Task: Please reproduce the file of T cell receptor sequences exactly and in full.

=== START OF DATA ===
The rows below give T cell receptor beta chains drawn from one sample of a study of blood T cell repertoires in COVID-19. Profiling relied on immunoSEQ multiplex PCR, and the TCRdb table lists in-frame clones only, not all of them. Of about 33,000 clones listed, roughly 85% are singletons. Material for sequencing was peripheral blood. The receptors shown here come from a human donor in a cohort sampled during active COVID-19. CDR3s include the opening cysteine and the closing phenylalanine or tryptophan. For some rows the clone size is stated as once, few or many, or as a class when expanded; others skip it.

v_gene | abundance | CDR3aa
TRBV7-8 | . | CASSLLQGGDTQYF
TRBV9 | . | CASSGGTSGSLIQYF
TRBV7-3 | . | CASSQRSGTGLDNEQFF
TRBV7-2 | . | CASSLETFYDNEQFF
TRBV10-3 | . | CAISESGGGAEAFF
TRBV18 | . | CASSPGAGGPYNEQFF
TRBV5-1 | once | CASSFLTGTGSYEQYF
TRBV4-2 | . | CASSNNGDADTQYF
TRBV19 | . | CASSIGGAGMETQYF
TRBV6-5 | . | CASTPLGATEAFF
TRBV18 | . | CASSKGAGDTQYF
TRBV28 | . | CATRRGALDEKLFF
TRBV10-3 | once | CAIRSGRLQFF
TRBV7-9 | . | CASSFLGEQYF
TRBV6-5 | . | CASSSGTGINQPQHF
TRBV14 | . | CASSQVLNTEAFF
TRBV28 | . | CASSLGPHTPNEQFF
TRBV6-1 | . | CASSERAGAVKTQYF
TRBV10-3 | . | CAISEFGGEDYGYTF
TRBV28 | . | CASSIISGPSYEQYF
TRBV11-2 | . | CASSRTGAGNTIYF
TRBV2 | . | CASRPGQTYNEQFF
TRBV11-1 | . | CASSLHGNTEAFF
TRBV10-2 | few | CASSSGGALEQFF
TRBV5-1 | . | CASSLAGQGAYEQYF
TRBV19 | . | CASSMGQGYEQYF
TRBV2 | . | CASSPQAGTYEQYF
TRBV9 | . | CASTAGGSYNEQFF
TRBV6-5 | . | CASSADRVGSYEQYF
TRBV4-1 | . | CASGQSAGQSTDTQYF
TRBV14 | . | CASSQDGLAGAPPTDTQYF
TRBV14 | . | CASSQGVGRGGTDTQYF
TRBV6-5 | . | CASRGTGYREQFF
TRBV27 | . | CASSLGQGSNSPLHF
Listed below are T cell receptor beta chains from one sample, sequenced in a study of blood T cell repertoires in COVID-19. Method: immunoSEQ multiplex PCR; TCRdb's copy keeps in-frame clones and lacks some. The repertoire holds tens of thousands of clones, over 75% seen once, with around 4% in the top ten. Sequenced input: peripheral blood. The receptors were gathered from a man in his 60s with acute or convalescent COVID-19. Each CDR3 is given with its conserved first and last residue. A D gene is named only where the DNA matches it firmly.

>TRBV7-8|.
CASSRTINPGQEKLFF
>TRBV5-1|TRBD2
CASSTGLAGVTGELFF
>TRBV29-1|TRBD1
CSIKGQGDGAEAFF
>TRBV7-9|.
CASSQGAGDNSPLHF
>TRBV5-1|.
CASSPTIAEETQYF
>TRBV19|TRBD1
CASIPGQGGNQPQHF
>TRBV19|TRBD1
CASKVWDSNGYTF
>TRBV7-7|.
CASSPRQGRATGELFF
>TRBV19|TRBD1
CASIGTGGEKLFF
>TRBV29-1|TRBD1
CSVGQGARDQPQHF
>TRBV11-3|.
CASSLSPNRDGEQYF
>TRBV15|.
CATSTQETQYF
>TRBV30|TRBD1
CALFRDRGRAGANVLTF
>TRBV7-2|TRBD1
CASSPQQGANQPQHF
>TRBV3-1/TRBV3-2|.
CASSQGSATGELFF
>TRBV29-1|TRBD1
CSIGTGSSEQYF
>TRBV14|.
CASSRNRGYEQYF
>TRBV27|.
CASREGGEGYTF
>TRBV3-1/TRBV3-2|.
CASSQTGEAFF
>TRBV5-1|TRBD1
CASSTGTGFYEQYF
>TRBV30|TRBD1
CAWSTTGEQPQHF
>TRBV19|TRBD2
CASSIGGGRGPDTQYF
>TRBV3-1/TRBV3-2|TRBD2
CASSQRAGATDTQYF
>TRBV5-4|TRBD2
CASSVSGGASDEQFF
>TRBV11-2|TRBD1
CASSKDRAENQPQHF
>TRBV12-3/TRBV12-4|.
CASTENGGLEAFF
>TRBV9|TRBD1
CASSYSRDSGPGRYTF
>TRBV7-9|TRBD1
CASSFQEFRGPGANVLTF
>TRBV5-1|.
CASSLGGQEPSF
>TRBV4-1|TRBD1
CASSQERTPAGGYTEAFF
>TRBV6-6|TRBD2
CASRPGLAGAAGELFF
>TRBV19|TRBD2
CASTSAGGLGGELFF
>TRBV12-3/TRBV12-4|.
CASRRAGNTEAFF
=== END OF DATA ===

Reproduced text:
The rows below give T cell receptor beta chains drawn from one sample of a study of blood T cell repertoires in COVID-19. Profiling relied on immunoSEQ multiplex PCR, and the TCRdb table lists in-frame clones only, not all of them. Of about 33,000 clones listed, roughly 85% are singletons. Material for sequencing was peripheral blood. The receptors shown here come from a human donor in a cohort sampled during active COVID-19. CDR3s include the opening cysteine and the closing phenylalanine or tryptophan. For some rows the clone size is stated as once, few or many, or as a class when expanded; others skip it.

v_gene | abundance | CDR3aa
TRBV7-8 | . | CASSLLQGGDTQYF
TRBV9 | . | CASSGGTSGSLIQYF
TRBV7-3 | . | CASSQRSGTGLDNEQFF
TRBV7-2 | . | CASSLETFYDNEQFF
TRBV10-3 | . | CAISESGGGAEAFF
TRBV18 | . | CASSPGAGGPYNEQFF
TRBV5-1 | once | CASSFLTGTGSYEQYF
TRBV4-2 | . | CASSNNGDADTQYF
TRBV19 | . | CASSIGGAGMETQYF
TRBV6-5 | . | CASTPLGATEAFF
TRBV18 | . | CASSKGAGDTQYF
TRBV28 | . | CATRRGALDEKLFF
TRBV10-3 | once | CAIRSGRLQFF
TRBV7-9 | . | CASSFLGEQYF
TRBV6-5 | . | CASSSGTGINQPQHF
TRBV14 | . | CASSQVLNTEAFF
TRBV28 | . | CASSLGPHTPNEQFF
TRBV6-1 | . | CASSERAGAVKTQYF
TRBV10-3 | . | CAISEFGGEDYGYTF
TRBV28 | . | CASSIISGPSYEQYF
TRBV11-2 | . | CASSRTGAGNTIYF
TRBV2 | . | CASRPGQTYNEQFF
TRBV11-1 | . | CASSLHGNTEAFF
TRBV10-2 | few | CASSSGGALEQFF
TRBV5-1 | . | CASSLAGQGAYEQYF
TRBV19 | . | CASSMGQGYEQYF
TRBV2 | . | CASSPQAGTYEQYF
TRBV9 | . | CASTAGGSYNEQFF
TRBV6-5 | . | CASSADRVGSYEQYF
TRBV4-1 | . | CASGQSAGQSTDTQYF
TRBV14 | . | CASSQDGLAGAPPTDTQYF
TRBV14 | . | CASSQGVGRGGTDTQYF
TRBV6-5 | . | CASRGTGYREQFF
TRBV27 | . | CASSLGQGSNSPLHF
Listed below are T cell receptor beta chains from one sample, sequenced in a study of blood T cell repertoires in COVID-19. Method: immunoSEQ multiplex PCR; TCRdb's copy keeps in-frame clones and lacks some. The repertoire holds tens of thousands of clones, over 75% seen once, with around 4% in the top ten. Sequenced input: peripheral blood. The receptors were gathered from a man in his 60s with acute or convalescent COVID-19. Each CDR3 is given with its conserved first and last residue. A D gene is named only where the DNA matches it firmly.

>TRBV7-8|.
CASSRTINPGQEKLFF
>TRBV5-1|TRBD2
CASSTGLAGVTGELFF
>TRBV29-1|TRBD1
CSIKGQGDGAEAFF
>TRBV7-9|.
CASSQGAGDNSPLHF
>TRBV5-1|.
CASSPTIAEETQYF
>TRBV19|TRBD1
CASIPGQGGNQPQHF
>TRBV19|TRBD1
CASKVWDSNGYTF
>TRBV7-7|.
CASSPRQGRATGELFF
>TRBV19|TRBD1
CASIGTGGEKLFF
>TRBV29-1|TRBD1
CSVGQGARDQPQHF
>TRBV11-3|.
CASSLSPNRDGEQYF
>TRBV15|.
CATSTQETQYF
>TRBV30|TRBD1
CALFRDRGRAGANVLTF
>TRBV7-2|TRBD1
CASSPQQGANQPQHF
>TRBV3-1/TRBV3-2|.
CASSQGSATGELFF
>TRBV29-1|TRBD1
CSIGTGSSEQYF
>TRBV14|.
CASSRNRGYEQYF
>TRBV27|.
CASREGGEGYTF
>TRBV3-1/TRBV3-2|.
CASSQTGEAFF
>TRBV5-1|TRBD1
CASSTGTGFYEQYF
>TRBV30|TRBD1
CAWSTTGEQPQHF
>TRBV19|TRBD2
CASSIGGGRGPDTQYF
>TRBV3-1/TRBV3-2|TRBD2
CASSQRAGATDTQYF
>TRBV5-4|TRBD2
CASSVSGGASDEQFF
>TRBV11-2|TRBD1
CASSKDRAENQPQHF
>TRBV12-3/TRBV12-4|.
CASTENGGLEAFF
>TRBV9|TRBD1
CASSYSRDSGPGRYTF
>TRBV7-9|TRBD1
CASSFQEFRGPGANVLTF
>TRBV5-1|.
CASSLGGQEPSF
>TRBV4-1|TRBD1
CASSQERTPAGGYTEAFF
>TRBV6-6|TRBD2
CASRPGLAGAAGELFF
>TRBV19|TRBD2
CASTSAGGLGGELFF
>TRBV12-3/TRBV12-4|.
CASRRAGNTEAFF